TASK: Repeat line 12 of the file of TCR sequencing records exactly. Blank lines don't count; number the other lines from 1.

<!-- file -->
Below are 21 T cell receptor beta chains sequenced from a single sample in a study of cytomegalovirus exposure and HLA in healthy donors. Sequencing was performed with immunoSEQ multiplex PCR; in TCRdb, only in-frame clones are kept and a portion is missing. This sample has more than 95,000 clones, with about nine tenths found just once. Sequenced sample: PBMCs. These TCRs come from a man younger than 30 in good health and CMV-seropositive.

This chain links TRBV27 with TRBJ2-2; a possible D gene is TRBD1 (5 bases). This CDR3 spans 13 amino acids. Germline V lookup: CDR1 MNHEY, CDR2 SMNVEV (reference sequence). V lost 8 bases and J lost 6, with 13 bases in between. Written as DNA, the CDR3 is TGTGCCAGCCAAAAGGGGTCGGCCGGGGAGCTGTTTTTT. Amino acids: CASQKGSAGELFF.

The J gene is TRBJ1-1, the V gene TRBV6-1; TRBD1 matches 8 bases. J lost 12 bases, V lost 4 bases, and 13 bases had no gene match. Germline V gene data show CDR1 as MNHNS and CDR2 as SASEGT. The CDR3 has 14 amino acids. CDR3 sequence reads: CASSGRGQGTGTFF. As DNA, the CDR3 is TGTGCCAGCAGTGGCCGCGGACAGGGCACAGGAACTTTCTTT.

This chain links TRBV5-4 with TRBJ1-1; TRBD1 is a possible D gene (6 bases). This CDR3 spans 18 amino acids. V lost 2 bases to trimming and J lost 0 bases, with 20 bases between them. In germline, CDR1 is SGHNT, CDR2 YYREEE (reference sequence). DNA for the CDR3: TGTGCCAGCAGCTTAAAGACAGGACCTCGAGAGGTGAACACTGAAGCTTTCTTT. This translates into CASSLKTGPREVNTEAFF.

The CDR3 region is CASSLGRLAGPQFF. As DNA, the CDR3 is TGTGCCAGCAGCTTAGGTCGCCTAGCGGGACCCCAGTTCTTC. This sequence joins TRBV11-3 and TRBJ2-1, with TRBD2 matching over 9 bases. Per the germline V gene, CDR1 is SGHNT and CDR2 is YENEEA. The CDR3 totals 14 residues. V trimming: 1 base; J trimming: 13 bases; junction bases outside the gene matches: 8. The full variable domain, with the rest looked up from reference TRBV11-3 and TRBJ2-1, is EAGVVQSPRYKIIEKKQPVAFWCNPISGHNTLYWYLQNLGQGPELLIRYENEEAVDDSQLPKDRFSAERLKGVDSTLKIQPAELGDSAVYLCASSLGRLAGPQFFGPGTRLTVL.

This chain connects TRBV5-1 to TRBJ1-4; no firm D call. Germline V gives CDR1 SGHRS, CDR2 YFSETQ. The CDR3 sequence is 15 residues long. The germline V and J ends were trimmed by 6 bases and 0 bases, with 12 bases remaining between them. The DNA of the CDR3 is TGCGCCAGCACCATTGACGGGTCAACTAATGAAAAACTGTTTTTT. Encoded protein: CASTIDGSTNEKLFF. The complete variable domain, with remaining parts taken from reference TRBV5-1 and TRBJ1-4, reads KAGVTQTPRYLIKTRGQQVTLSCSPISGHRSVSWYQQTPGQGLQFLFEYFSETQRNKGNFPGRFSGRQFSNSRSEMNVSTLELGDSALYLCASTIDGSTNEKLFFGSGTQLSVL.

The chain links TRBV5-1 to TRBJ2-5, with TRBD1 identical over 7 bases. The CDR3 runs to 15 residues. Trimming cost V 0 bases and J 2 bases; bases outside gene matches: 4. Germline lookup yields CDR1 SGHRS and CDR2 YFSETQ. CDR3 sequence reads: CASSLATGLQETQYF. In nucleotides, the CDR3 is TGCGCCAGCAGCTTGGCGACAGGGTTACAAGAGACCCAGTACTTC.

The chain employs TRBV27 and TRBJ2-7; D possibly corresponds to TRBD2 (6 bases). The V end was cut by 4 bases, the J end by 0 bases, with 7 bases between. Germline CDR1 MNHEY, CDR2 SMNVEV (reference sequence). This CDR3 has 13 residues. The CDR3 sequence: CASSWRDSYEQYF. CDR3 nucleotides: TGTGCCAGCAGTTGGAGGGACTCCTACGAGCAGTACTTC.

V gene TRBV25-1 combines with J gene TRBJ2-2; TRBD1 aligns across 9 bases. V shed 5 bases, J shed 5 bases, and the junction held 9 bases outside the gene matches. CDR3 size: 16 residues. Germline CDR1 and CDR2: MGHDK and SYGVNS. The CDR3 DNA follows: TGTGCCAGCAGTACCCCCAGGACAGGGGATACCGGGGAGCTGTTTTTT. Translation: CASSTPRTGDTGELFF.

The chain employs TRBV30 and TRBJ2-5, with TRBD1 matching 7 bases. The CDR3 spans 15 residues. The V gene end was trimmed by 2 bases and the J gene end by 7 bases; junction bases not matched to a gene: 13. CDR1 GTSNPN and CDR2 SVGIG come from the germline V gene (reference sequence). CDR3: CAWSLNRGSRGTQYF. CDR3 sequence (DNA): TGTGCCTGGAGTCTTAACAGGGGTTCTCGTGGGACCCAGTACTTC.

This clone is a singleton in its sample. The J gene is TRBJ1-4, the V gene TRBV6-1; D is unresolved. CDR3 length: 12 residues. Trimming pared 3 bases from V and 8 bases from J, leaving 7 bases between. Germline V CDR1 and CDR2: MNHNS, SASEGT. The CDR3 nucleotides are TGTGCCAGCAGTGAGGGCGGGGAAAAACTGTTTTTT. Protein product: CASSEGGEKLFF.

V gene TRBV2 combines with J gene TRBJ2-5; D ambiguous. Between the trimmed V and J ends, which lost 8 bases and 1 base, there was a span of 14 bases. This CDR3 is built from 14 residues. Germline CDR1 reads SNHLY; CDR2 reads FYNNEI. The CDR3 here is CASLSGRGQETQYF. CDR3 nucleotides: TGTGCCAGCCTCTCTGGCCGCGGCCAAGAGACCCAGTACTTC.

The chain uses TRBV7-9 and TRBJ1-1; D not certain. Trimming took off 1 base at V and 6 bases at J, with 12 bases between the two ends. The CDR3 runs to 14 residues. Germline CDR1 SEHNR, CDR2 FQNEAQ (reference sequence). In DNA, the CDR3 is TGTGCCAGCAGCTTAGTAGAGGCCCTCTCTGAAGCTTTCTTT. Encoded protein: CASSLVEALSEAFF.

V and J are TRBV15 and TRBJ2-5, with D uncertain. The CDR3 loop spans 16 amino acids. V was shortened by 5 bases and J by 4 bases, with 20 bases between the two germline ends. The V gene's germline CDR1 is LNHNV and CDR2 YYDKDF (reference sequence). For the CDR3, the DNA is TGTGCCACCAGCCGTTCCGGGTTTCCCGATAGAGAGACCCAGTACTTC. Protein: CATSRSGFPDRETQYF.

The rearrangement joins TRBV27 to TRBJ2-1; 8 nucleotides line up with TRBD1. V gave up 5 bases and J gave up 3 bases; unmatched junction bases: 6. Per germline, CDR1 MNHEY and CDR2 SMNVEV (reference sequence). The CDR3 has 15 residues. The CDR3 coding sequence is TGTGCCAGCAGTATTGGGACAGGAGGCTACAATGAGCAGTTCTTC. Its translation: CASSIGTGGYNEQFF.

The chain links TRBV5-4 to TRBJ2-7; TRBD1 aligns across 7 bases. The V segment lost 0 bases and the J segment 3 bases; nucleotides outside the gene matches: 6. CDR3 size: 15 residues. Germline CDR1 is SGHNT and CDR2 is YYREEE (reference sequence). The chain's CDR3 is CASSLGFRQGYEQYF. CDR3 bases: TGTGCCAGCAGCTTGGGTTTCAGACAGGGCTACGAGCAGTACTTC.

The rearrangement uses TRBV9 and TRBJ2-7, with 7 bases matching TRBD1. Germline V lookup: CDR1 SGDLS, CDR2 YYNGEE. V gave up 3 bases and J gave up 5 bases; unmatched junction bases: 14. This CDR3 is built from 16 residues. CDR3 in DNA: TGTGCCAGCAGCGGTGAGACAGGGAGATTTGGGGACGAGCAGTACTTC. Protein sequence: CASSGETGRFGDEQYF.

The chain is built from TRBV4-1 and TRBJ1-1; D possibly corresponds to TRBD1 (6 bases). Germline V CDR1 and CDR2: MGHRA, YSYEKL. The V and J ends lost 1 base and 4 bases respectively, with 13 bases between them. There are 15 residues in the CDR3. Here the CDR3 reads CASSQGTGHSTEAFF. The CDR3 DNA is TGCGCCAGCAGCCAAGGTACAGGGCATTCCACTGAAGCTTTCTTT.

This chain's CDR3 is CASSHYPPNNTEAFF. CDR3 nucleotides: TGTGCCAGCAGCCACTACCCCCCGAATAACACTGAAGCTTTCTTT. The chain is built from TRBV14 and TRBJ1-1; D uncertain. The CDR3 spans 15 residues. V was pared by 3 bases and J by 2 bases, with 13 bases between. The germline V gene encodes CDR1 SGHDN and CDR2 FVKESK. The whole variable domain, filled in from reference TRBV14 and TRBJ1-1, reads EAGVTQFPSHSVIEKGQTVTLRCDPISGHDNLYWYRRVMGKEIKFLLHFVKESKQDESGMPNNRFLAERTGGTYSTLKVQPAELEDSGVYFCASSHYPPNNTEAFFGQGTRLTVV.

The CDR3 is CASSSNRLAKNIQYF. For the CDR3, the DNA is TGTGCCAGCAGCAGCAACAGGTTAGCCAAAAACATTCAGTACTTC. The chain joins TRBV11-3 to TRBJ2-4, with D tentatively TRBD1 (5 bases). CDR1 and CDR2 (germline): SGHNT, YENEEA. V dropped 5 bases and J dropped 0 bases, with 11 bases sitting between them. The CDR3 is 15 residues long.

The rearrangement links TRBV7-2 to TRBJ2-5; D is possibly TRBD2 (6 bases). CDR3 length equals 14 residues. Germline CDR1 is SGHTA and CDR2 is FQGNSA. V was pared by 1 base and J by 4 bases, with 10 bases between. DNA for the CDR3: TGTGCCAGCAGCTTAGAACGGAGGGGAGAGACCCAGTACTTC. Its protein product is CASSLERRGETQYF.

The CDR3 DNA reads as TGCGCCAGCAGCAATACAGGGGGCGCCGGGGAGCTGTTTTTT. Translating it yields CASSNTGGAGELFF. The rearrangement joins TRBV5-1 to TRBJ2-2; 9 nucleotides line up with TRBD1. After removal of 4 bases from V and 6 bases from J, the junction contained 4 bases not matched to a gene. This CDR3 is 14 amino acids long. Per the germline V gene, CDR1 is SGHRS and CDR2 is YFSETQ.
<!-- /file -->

V gene TRBV2 combines with J gene TRBJ2-5; D ambiguous. Between the trimmed V and J ends, which lost 8 bases and 1 base, there was a span of 14 bases. This CDR3 is built from 14 residues. Germline CDR1 reads SNHLY; CDR2 reads FYNNEI. The CDR3 here is CASLSGRGQETQYF. CDR3 nucleotides: TGTGCCAGCCTCTCTGGCCGCGGCCAAGAGACCCAGTACTTC.